Please note : This help page is not for the latest version of Enterprise Architect. The latest help can be found here.
Enterprise Architect has been built as a platform for managing models of complex systems including business, information and technology systems. The tool allows business concepts such as outcomes, capabilities and processes to be decomposed. Information models can be broken down from high level concepts to details and technology models of components and devices can also be decomposed. There are a wide range of tools for working with and representing these models starting with the Project Browser that displays elements in a hierarchy allowing the user to expand or collapse levels thus revealing or hiding detail. Decomposition can also be represented in diagrams using elements such as the Aggregation connector on a single diagram or the ability to drill down through a whole chain of connected diagrams from a high level element in a value chain down to the low level processes.
The composition of a system can be shown using a Component Diagram where systems are displayed in a hierarchy including drill down to other Component Diagrams. This allows a complex system that is made up of a number of subsystems to be modeled.
Learn More: Component Diagram
Organizational Chart Diagram
The Organizational Chart Diagram is part of the Strategic Modeling group of diagrams and shows the structure of an organization including officials, roles responsibilities, business units or departments. The roles or departments can be displayed in a diagram using a tree layout or in a list view. Any number of Tagged Values can be added to the elements or connectors to add additional information as required. The diagram can be used to show the decomposition of an organization by roles or business units.
Learn More: Organizational Chart Diagram
Functional Decomposition can be achieved by creating a feature hierarchy using the Project Browser without the need to create a diagram. A system Feature is a good way to capture the high level capabilities of a system and these can be created directly in the Project Browser. Additional features can be added under each first level feature creating a second level of features. These second level features can have features nested under them creating a third level. The resulting tree of Features provides a useful way of describing Functional Decomposition that can be presented to and reviewed by stakeholders.
Learn More: Project Browser
Functional Decomposition can be achieved by using a Requirements diagram to create a hierarchy of system features. A system Feature is a good way to capture the high level capabilities of a system, and these can be broken down to a number of levels using a tree structure created with an Aggregation or Composition Relationship. This provides a compelling representation of scope that can be reviewed by the stakeholders and used as a guide through the initiative. Gaps and out-of-scope features should be identified as early as possible and the tree amended to reflect these. Out of Scope features could be left as part of the tree but annotated in some way to indicate that they are out of scope such as by using a stereotype or by using color with a diagram legend.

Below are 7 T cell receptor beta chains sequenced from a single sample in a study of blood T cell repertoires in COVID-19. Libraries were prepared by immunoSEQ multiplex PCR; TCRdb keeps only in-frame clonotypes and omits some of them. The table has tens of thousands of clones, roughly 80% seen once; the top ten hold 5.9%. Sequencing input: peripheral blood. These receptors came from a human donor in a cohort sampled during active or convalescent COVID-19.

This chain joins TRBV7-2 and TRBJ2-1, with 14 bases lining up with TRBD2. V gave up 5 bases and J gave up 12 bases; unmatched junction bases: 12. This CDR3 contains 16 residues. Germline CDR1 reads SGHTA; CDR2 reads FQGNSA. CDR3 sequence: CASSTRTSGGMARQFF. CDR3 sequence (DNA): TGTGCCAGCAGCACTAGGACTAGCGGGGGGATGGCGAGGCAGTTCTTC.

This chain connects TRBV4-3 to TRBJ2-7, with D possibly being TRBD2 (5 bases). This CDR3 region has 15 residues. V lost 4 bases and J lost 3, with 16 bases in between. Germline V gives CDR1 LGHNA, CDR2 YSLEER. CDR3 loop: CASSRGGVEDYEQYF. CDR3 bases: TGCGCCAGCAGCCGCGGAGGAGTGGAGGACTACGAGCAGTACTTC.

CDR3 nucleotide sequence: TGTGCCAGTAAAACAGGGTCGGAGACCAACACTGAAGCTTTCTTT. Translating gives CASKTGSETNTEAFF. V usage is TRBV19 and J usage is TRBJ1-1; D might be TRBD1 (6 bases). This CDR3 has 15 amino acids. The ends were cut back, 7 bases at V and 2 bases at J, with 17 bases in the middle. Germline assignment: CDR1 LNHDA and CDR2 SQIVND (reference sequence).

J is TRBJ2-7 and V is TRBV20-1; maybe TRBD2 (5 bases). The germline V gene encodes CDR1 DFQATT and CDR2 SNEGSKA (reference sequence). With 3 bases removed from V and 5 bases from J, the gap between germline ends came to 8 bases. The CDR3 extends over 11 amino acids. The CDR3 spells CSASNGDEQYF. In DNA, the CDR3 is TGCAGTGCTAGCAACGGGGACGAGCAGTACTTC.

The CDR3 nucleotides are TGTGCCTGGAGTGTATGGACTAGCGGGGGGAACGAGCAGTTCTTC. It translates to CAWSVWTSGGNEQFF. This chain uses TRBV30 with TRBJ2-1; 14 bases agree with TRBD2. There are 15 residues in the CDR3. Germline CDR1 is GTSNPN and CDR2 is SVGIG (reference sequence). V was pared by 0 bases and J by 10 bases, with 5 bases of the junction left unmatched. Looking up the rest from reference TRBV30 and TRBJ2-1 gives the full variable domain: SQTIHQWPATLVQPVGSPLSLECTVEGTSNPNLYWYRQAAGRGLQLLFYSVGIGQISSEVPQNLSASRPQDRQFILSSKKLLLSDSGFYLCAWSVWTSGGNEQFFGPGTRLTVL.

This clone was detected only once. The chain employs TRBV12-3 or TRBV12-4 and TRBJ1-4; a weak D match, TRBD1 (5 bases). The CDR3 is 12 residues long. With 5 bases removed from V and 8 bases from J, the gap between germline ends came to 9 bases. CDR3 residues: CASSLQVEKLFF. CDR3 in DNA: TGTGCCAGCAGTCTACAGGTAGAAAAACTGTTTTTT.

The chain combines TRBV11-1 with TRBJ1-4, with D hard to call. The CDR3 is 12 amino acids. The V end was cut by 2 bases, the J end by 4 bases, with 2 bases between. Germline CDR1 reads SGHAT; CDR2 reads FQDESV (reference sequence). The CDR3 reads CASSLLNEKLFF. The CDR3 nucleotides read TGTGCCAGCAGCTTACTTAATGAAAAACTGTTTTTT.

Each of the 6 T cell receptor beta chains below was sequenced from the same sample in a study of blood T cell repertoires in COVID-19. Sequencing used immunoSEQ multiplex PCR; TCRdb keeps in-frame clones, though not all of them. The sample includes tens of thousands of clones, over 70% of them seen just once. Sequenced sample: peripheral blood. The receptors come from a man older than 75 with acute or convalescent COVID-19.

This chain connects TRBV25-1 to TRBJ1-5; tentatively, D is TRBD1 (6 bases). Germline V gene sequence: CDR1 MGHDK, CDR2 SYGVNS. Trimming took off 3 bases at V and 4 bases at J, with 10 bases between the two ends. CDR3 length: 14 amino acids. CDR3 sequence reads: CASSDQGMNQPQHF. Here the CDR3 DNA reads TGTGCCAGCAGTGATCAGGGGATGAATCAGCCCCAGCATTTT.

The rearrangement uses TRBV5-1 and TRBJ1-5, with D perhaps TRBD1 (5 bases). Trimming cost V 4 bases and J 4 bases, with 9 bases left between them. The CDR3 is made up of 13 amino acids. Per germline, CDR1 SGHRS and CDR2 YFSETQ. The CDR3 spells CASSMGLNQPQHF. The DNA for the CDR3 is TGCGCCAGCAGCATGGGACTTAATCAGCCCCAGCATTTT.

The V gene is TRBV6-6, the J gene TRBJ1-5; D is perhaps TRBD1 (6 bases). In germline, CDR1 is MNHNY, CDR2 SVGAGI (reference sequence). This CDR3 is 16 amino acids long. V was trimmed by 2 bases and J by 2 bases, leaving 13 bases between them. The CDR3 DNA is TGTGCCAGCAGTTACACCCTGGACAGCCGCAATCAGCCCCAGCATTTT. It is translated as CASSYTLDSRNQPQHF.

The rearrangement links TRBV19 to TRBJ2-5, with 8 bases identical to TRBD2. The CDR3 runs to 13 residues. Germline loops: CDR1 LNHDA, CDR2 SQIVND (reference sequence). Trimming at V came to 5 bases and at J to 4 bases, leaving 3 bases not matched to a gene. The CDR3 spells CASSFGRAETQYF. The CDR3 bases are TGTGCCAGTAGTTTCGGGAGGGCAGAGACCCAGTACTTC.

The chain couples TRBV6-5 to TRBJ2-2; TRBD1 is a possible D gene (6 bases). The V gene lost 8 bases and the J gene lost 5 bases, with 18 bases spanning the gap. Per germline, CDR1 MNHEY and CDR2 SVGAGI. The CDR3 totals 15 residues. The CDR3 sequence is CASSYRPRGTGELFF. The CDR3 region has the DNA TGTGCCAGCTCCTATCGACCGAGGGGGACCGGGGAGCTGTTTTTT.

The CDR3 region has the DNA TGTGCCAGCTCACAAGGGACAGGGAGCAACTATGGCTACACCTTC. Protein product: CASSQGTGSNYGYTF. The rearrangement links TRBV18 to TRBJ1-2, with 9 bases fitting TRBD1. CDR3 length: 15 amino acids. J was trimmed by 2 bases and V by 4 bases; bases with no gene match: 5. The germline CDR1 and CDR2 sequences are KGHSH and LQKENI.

Learn More: Requirements Diagram
BPMN Business Process Diagram
The BPMN Business Process Diagram is useful for modeling business processes that form part of a process hierarchy. Enterprise Architect allows the modeler to define a decomposition of processes that can be drilled down to from a higher level. It allows a modeler to document the business process including the way a process starts, what work is performed and how it ends. Gateways and connecting lines determine the sequence of activities. The Business Process Diagram is emerging as an important standard for modeling business processes.
Learn More: Business Process Diagram
The Specification Manager is the primary tool for working with text based elements such as Features, Requirements and Components. These and other elements can be created directly in the Specification Manager and their name and descriptive text can be added in a compelling Word Processor or Spreadsheet like format. Other built-in properties such as status, version and phase can be managed directly in the columns of the Specification Manager and where property lists are available these can be chosen or changed from drop down lists. Additional properties in the form of Tagged Values can also be managed from within the Specification Manager. The Specification Manager will reflect the hierarchical structure of elements and can use level numbering if this has been turned on.
Learn More: Specification Manager
UML Activity Diagram
The Activity diagram, which is part of the Unified Modeling Language, is a useful alternative to other diagrams such as Flow Charts and Business Process Diagrams. They allow a modeler to describe the sequence of behaviors including how they start, what work is performed and decisions that change the flow and the way the process ends.
Learn More: Activity Diagram
ArchiMate Business Process Diagram
Allows the high level description of a business process showing what triggers the process and the order of processes. If detailed representations are required BPMN Business Process diagrams or UML Activity diagrams can be used.
Learn More: ArchiMate Process Diagram